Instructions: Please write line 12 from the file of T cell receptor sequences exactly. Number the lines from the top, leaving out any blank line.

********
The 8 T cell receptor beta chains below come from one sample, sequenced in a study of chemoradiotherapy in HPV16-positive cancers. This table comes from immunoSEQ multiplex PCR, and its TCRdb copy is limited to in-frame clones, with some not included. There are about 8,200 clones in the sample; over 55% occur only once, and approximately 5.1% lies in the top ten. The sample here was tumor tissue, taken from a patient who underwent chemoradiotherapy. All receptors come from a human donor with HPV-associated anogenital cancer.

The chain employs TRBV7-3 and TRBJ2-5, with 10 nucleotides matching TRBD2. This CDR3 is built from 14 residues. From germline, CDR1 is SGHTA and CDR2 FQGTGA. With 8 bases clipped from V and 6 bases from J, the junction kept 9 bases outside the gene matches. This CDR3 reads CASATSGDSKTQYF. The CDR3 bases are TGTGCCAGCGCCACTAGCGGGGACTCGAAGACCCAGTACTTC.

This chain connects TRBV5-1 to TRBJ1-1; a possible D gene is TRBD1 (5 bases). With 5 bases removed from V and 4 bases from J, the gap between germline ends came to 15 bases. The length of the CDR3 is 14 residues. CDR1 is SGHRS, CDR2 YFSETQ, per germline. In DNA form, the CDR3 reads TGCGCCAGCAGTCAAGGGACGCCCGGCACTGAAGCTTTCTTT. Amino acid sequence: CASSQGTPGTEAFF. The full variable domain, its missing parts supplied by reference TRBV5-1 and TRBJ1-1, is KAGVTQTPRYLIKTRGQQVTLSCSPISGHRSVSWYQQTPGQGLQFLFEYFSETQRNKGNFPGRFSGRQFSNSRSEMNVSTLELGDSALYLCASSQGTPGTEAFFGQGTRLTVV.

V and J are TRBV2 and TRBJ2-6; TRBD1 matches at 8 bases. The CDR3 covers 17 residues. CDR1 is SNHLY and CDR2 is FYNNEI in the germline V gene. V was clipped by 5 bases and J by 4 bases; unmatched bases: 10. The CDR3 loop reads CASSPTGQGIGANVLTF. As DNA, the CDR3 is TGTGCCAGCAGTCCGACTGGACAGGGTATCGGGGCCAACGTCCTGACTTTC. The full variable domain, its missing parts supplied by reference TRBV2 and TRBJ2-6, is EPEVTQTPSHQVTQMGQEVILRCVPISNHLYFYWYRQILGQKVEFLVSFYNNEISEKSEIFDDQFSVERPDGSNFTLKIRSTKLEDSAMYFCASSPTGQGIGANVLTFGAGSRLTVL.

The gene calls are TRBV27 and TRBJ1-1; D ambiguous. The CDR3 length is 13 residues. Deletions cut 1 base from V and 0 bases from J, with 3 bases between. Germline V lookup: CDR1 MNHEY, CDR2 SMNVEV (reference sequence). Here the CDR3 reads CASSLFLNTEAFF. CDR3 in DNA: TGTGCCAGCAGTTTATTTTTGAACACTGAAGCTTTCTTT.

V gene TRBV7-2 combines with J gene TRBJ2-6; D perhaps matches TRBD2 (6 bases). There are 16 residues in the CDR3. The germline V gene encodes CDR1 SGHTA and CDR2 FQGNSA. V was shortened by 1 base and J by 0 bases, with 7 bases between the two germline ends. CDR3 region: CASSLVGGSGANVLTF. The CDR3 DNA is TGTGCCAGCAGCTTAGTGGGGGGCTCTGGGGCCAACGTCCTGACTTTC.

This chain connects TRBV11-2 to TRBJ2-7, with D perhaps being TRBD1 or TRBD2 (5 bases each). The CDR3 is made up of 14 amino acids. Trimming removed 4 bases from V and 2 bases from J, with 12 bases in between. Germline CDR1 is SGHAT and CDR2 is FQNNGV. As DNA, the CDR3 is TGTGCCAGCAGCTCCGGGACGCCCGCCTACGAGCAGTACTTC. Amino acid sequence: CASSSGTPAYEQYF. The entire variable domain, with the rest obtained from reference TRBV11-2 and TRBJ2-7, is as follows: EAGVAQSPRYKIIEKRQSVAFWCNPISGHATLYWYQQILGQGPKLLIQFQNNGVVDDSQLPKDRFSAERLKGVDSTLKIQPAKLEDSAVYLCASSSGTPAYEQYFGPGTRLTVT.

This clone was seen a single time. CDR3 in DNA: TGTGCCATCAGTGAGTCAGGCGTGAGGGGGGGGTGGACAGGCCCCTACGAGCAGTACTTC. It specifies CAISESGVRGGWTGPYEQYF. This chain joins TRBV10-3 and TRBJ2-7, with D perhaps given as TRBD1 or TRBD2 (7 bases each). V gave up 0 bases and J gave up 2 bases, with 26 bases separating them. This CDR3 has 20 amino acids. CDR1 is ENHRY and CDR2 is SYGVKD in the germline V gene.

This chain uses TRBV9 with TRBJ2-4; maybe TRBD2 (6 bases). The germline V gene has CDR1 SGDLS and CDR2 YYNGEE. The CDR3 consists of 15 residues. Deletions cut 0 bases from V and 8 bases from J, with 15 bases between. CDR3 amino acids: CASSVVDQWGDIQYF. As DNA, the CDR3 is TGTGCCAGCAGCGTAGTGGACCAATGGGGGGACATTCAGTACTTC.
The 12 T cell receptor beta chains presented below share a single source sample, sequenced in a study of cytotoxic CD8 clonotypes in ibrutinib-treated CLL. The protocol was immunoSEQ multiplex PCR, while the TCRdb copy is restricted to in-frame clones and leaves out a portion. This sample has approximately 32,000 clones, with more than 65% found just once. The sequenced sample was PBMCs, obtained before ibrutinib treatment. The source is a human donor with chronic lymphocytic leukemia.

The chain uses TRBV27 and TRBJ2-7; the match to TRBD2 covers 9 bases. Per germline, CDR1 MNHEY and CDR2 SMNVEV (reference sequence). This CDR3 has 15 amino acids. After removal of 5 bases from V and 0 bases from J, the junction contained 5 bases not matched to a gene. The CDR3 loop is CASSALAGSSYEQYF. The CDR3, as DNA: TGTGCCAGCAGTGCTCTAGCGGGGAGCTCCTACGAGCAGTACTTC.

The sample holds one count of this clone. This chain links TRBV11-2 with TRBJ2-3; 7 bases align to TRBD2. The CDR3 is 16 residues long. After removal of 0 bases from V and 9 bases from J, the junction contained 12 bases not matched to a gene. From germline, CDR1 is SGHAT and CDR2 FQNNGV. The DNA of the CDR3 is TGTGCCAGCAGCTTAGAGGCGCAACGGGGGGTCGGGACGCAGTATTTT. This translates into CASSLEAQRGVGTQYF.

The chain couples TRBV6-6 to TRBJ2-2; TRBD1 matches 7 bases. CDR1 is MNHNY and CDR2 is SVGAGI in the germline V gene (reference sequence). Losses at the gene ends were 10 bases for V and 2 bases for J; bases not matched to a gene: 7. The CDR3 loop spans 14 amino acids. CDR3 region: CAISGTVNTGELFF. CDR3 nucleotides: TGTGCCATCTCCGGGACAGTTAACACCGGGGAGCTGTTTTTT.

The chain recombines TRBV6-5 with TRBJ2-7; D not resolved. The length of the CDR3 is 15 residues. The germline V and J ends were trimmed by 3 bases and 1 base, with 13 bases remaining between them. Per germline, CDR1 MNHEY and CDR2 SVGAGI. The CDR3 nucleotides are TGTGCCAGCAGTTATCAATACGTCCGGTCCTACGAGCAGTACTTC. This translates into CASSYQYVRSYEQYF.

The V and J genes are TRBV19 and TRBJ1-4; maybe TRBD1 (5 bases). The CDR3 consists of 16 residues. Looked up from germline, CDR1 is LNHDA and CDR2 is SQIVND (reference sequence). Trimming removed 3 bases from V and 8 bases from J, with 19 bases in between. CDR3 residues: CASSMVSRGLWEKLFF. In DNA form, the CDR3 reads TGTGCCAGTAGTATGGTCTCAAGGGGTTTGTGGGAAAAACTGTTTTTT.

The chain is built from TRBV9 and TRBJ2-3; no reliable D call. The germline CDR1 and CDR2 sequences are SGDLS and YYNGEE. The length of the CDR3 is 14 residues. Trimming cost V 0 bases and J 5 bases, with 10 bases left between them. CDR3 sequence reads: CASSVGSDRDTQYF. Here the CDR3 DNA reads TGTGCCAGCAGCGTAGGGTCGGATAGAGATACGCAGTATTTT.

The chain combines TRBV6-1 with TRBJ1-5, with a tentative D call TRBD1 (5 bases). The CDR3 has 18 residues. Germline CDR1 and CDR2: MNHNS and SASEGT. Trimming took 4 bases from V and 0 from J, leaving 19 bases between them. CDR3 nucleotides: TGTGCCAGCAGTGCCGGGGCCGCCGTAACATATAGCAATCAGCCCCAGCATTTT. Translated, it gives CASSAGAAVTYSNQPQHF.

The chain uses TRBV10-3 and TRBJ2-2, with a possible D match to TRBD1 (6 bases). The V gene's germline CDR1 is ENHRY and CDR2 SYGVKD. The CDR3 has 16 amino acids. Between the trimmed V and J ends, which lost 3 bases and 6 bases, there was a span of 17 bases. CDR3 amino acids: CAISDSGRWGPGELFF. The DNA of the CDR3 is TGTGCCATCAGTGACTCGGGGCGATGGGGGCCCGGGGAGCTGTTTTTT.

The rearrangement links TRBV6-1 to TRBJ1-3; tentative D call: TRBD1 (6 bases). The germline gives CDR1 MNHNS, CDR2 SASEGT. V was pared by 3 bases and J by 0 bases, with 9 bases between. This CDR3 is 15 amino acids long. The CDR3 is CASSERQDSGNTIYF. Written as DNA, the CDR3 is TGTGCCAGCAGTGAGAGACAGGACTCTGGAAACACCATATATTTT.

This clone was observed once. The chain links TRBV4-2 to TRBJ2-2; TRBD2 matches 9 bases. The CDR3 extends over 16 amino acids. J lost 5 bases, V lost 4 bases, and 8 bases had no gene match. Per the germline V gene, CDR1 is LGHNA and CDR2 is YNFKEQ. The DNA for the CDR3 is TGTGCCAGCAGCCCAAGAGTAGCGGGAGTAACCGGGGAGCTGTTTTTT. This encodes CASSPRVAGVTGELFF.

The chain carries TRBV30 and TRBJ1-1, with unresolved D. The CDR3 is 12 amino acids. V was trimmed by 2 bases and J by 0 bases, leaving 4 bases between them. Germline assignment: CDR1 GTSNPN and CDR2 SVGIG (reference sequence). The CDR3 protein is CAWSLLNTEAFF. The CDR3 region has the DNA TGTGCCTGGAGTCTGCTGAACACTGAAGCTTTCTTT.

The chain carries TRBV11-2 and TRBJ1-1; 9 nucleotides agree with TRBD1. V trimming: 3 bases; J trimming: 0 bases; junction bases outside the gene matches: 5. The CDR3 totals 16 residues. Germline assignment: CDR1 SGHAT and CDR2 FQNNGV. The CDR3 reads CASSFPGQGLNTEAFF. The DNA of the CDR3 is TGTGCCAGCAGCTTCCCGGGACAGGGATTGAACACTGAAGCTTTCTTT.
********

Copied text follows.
The sample holds one count of this clone. This chain links TRBV11-2 with TRBJ2-3; 7 bases align to TRBD2. The CDR3 is 16 residues long. After removal of 0 bases from V and 9 bases from J, the junction contained 12 bases not matched to a gene. From germline, CDR1 is SGHAT and CDR2 FQNNGV. The DNA of the CDR3 is TGTGCCAGCAGCTTAGAGGCGCAACGGGGGGTCGGGACGCAGTATTTT. This translates into CASSLEAQRGVGTQYF.